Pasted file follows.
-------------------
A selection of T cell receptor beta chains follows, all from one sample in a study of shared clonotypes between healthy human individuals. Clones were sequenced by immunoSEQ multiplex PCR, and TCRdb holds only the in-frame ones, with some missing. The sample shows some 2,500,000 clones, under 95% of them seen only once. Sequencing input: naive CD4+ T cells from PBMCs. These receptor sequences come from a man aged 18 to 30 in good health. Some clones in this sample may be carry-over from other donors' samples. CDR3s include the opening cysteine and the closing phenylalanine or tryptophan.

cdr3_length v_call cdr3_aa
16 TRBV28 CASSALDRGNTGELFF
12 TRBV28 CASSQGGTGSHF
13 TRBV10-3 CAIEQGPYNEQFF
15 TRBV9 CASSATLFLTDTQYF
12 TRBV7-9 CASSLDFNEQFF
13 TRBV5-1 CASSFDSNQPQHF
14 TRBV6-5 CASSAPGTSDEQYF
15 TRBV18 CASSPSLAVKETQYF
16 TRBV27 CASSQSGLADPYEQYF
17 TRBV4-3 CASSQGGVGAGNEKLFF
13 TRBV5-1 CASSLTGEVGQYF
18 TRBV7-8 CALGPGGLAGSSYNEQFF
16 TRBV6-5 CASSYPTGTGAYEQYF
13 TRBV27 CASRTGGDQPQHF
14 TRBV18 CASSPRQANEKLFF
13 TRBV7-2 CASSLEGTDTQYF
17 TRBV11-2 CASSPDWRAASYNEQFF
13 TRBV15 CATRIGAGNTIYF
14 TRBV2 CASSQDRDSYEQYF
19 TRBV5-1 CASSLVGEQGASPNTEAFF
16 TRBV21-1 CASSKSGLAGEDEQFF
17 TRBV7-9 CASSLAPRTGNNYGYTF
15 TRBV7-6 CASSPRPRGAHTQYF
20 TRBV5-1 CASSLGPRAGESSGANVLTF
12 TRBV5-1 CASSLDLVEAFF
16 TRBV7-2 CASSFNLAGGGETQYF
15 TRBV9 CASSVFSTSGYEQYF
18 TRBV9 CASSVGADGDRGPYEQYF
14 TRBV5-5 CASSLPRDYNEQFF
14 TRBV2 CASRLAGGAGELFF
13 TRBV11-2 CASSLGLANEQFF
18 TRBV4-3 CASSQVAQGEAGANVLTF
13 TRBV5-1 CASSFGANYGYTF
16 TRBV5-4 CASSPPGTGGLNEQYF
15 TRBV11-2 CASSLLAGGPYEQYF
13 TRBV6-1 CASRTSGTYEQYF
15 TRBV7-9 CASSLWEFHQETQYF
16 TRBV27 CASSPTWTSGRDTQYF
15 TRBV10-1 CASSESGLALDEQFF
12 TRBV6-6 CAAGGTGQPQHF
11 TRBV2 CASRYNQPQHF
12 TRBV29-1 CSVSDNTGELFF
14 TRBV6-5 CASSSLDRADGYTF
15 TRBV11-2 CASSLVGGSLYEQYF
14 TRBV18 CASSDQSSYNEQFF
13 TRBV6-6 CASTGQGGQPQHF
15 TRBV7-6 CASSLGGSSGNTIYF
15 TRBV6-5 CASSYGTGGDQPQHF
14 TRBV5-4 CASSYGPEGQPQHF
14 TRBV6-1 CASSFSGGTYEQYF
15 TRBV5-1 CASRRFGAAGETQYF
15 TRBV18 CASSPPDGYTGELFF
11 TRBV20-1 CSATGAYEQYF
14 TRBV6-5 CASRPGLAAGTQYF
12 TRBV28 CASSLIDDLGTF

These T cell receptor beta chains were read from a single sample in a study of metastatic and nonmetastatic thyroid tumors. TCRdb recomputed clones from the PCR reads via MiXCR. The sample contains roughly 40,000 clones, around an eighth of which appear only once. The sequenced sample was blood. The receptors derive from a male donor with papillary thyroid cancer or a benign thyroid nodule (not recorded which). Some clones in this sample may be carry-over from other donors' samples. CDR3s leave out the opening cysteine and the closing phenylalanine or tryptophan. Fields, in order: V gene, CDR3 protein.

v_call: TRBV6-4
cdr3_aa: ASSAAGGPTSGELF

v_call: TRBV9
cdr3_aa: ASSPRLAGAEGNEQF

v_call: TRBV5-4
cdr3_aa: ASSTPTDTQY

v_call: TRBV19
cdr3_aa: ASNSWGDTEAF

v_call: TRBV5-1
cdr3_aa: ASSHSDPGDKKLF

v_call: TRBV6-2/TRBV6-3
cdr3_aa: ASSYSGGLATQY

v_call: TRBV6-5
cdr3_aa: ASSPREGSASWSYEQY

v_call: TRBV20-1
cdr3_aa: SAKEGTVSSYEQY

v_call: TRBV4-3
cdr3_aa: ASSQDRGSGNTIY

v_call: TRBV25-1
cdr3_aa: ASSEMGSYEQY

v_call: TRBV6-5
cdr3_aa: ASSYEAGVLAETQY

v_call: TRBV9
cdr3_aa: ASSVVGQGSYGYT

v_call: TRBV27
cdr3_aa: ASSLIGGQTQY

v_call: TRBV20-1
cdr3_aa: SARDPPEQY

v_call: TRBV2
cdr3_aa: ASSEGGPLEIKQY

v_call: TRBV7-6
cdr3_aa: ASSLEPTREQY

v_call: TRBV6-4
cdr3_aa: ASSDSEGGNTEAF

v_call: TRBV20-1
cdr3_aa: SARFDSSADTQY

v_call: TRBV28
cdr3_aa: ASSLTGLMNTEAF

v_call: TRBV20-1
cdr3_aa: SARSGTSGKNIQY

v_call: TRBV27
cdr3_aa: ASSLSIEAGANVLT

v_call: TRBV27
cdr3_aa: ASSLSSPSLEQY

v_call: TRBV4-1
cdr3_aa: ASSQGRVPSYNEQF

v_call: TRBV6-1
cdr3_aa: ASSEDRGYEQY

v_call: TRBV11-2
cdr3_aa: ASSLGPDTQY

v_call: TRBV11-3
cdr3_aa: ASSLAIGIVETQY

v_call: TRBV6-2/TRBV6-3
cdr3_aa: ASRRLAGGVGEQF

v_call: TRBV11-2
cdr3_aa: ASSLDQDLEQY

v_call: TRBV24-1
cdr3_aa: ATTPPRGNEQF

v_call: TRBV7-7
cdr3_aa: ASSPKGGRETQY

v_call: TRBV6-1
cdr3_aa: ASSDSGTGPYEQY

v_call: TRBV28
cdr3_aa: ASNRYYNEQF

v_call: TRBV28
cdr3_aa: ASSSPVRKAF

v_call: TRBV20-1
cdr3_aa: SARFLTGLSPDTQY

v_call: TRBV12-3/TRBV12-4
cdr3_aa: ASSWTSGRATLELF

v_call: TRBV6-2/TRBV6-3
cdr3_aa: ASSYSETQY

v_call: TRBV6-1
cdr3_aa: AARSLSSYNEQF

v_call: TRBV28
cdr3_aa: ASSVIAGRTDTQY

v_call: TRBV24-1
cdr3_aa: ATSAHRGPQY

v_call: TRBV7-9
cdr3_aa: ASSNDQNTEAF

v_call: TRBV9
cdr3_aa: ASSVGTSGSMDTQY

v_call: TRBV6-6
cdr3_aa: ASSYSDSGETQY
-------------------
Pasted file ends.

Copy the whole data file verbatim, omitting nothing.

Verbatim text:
A selection of T cell receptor beta chains follows, all from one sample in a study of shared clonotypes between healthy human individuals. Clones were sequenced by immunoSEQ multiplex PCR, and TCRdb holds only the in-frame ones, with some missing. The sample shows some 2,500,000 clones, under 95% of them seen only once. Sequencing input: naive CD4+ T cells from PBMCs. These receptor sequences come from a man aged 18 to 30 in good health. Some clones in this sample may be carry-over from other donors' samples. CDR3s include the opening cysteine and the closing phenylalanine or tryptophan.

cdr3_length v_call cdr3_aa
16 TRBV28 CASSALDRGNTGELFF
12 TRBV28 CASSQGGTGSHF
13 TRBV10-3 CAIEQGPYNEQFF
15 TRBV9 CASSATLFLTDTQYF
12 TRBV7-9 CASSLDFNEQFF
13 TRBV5-1 CASSFDSNQPQHF
14 TRBV6-5 CASSAPGTSDEQYF
15 TRBV18 CASSPSLAVKETQYF
16 TRBV27 CASSQSGLADPYEQYF
17 TRBV4-3 CASSQGGVGAGNEKLFF
13 TRBV5-1 CASSLTGEVGQYF
18 TRBV7-8 CALGPGGLAGSSYNEQFF
16 TRBV6-5 CASSYPTGTGAYEQYF
13 TRBV27 CASRTGGDQPQHF
14 TRBV18 CASSPRQANEKLFF
13 TRBV7-2 CASSLEGTDTQYF
17 TRBV11-2 CASSPDWRAASYNEQFF
13 TRBV15 CATRIGAGNTIYF
14 TRBV2 CASSQDRDSYEQYF
19 TRBV5-1 CASSLVGEQGASPNTEAFF
16 TRBV21-1 CASSKSGLAGEDEQFF
17 TRBV7-9 CASSLAPRTGNNYGYTF
15 TRBV7-6 CASSPRPRGAHTQYF
20 TRBV5-1 CASSLGPRAGESSGANVLTF
12 TRBV5-1 CASSLDLVEAFF
16 TRBV7-2 CASSFNLAGGGETQYF
15 TRBV9 CASSVFSTSGYEQYF
18 TRBV9 CASSVGADGDRGPYEQYF
14 TRBV5-5 CASSLPRDYNEQFF
14 TRBV2 CASRLAGGAGELFF
13 TRBV11-2 CASSLGLANEQFF
18 TRBV4-3 CASSQVAQGEAGANVLTF
13 TRBV5-1 CASSFGANYGYTF
16 TRBV5-4 CASSPPGTGGLNEQYF
15 TRBV11-2 CASSLLAGGPYEQYF
13 TRBV6-1 CASRTSGTYEQYF
15 TRBV7-9 CASSLWEFHQETQYF
16 TRBV27 CASSPTWTSGRDTQYF
15 TRBV10-1 CASSESGLALDEQFF
12 TRBV6-6 CAAGGTGQPQHF
11 TRBV2 CASRYNQPQHF
12 TRBV29-1 CSVSDNTGELFF
14 TRBV6-5 CASSSLDRADGYTF
15 TRBV11-2 CASSLVGGSLYEQYF
14 TRBV18 CASSDQSSYNEQFF
13 TRBV6-6 CASTGQGGQPQHF
15 TRBV7-6 CASSLGGSSGNTIYF
15 TRBV6-5 CASSYGTGGDQPQHF
14 TRBV5-4 CASSYGPEGQPQHF
14 TRBV6-1 CASSFSGGTYEQYF
15 TRBV5-1 CASRRFGAAGETQYF
15 TRBV18 CASSPPDGYTGELFF
11 TRBV20-1 CSATGAYEQYF
14 TRBV6-5 CASRPGLAAGTQYF
12 TRBV28 CASSLIDDLGTF

These T cell receptor beta chains were read from a single sample in a study of metastatic and nonmetastatic thyroid tumors. TCRdb recomputed clones from the PCR reads via MiXCR. The sample contains roughly 40,000 clones, around an eighth of which appear only once. The sequenced sample was blood. The receptors derive from a male donor with papillary thyroid cancer or a benign thyroid nodule (not recorded which). Some clones in this sample may be carry-over from other donors' samples. CDR3s leave out the opening cysteine and the closing phenylalanine or tryptophan. Fields, in order: V gene, CDR3 protein.

v_call: TRBV6-4
cdr3_aa: ASSAAGGPTSGELF

v_call: TRBV9
cdr3_aa: ASSPRLAGAEGNEQF

v_call: TRBV5-4
cdr3_aa: ASSTPTDTQY

v_call: TRBV19
cdr3_aa: ASNSWGDTEAF

v_call: TRBV5-1
cdr3_aa: ASSHSDPGDKKLF

v_call: TRBV6-2/TRBV6-3
cdr3_aa: ASSYSGGLATQY

v_call: TRBV6-5
cdr3_aa: ASSPREGSASWSYEQY

v_call: TRBV20-1
cdr3_aa: SAKEGTVSSYEQY

v_call: TRBV4-3
cdr3_aa: ASSQDRGSGNTIY

v_call: TRBV25-1
cdr3_aa: ASSEMGSYEQY

v_call: TRBV6-5
cdr3_aa: ASSYEAGVLAETQY

v_call: TRBV9
cdr3_aa: ASSVVGQGSYGYT

v_call: TRBV27
cdr3_aa: ASSLIGGQTQY

v_call: TRBV20-1
cdr3_aa: SARDPPEQY

v_call: TRBV2
cdr3_aa: ASSEGGPLEIKQY

v_call: TRBV7-6
cdr3_aa: ASSLEPTREQY

v_call: TRBV6-4
cdr3_aa: ASSDSEGGNTEAF

v_call: TRBV20-1
cdr3_aa: SARFDSSADTQY

v_call: TRBV28
cdr3_aa: ASSLTGLMNTEAF

v_call: TRBV20-1
cdr3_aa: SARSGTSGKNIQY

v_call: TRBV27
cdr3_aa: ASSLSIEAGANVLT

v_call: TRBV27
cdr3_aa: ASSLSSPSLEQY

v_call: TRBV4-1
cdr3_aa: ASSQGRVPSYNEQF

v_call: TRBV6-1
cdr3_aa: ASSEDRGYEQY

v_call: TRBV11-2
cdr3_aa: ASSLGPDTQY

v_call: TRBV11-3
cdr3_aa: ASSLAIGIVETQY

v_call: TRBV6-2/TRBV6-3
cdr3_aa: ASRRLAGGVGEQF

v_call: TRBV11-2
cdr3_aa: ASSLDQDLEQY

v_call: TRBV24-1
cdr3_aa: ATTPPRGNEQF

v_call: TRBV7-7
cdr3_aa: ASSPKGGRETQY

v_call: TRBV6-1
cdr3_aa: ASSDSGTGPYEQY

v_call: TRBV28
cdr3_aa: ASNRYYNEQF

v_call: TRBV28
cdr3_aa: ASSSPVRKAF

v_call: TRBV20-1
cdr3_aa: SARFLTGLSPDTQY

v_call: TRBV12-3/TRBV12-4
cdr3_aa: ASSWTSGRATLELF

v_call: TRBV6-2/TRBV6-3
cdr3_aa: ASSYSETQY

v_call: TRBV6-1
cdr3_aa: AARSLSSYNEQF

v_call: TRBV28
cdr3_aa: ASSVIAGRTDTQY

v_call: TRBV24-1
cdr3_aa: ATSAHRGPQY

v_call: TRBV7-9
cdr3_aa: ASSNDQNTEAF

v_call: TRBV9
cdr3_aa: ASSVGTSGSMDTQY

v_call: TRBV6-6
cdr3_aa: ASSYSDSGETQY